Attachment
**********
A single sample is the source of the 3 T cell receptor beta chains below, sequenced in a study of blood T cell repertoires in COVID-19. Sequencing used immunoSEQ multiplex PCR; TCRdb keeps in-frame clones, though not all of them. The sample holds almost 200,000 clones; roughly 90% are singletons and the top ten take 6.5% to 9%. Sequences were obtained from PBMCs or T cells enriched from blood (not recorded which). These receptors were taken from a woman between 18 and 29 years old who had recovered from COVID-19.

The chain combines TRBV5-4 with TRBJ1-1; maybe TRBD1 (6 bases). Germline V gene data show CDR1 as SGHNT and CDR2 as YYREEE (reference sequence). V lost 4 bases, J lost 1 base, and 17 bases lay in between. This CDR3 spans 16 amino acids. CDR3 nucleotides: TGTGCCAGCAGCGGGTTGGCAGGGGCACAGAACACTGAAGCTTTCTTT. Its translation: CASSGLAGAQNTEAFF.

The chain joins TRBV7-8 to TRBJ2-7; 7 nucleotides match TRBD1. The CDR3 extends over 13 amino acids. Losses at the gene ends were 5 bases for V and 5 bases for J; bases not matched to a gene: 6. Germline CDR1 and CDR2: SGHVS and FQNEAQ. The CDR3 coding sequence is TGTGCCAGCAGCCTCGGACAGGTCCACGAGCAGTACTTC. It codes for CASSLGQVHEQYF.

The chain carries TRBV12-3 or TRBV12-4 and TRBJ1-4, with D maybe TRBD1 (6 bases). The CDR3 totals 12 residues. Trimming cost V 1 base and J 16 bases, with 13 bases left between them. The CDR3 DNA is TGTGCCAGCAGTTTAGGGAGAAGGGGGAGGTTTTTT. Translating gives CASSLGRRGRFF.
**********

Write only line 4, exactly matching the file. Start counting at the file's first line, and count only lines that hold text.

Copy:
The chain carries TRBV12-3 or TRBV12-4 and TRBJ1-4, with D maybe TRBD1 (6 bases). The CDR3 totals 12 residues. Trimming cost V 1 base and J 16 bases, with 13 bases left between them. The CDR3 DNA is TGTGCCAGCAGTTTAGGGAGAAGGGGGAGGTTTTTT. Translating gives CASSLGRRGRFF.